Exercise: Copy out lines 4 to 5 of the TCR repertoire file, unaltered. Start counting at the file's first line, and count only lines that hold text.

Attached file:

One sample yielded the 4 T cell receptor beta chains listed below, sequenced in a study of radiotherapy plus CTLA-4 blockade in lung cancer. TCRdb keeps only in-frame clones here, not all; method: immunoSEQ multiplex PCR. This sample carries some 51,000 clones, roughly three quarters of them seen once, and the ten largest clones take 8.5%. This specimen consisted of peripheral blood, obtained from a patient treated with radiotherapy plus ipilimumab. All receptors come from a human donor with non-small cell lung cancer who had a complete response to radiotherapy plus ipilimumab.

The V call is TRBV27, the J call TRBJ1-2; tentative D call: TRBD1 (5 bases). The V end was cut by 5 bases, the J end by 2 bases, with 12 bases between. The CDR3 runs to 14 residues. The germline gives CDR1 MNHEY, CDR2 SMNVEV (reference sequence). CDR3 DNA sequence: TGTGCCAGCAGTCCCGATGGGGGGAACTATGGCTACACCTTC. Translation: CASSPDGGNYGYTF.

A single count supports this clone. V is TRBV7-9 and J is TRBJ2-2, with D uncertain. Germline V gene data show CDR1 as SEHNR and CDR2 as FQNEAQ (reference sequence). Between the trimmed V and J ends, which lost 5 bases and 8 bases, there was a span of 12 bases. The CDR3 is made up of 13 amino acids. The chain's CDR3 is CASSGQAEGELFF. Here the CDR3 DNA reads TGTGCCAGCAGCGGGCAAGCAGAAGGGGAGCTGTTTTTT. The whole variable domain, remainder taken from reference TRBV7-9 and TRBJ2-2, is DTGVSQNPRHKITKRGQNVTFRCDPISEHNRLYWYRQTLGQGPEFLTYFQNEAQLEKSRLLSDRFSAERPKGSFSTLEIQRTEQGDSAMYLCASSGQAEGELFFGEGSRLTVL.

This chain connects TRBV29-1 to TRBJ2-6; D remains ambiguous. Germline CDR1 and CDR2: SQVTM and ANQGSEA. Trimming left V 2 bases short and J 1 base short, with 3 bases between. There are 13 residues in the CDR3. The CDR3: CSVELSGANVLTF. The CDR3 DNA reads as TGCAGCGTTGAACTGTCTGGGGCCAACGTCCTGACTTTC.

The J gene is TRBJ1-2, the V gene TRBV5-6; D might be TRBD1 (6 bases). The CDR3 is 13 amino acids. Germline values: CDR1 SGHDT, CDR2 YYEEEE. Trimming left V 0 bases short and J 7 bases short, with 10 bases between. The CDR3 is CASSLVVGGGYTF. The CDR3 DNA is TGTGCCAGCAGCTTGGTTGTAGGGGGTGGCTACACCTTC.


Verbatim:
This chain connects TRBV29-1 to TRBJ2-6; D remains ambiguous. Germline CDR1 and CDR2: SQVTM and ANQGSEA. Trimming left V 2 bases short and J 1 base short, with 3 bases between. There are 13 residues in the CDR3. The CDR3: CSVELSGANVLTF. The CDR3 DNA reads as TGCAGCGTTGAACTGTCTGGGGCCAACGTCCTGACTTTC.

The J gene is TRBJ1-2, the V gene TRBV5-6; D might be TRBD1 (6 bases). The CDR3 is 13 amino acids. Germline values: CDR1 SGHDT, CDR2 YYEEEE. Trimming left V 0 bases short and J 7 bases short, with 10 bases between. The CDR3 is CASSLVVGGGYTF. The CDR3 DNA is TGTGCCAGCAGCTTGGTTGTAGGGGGTGGCTACACCTTC.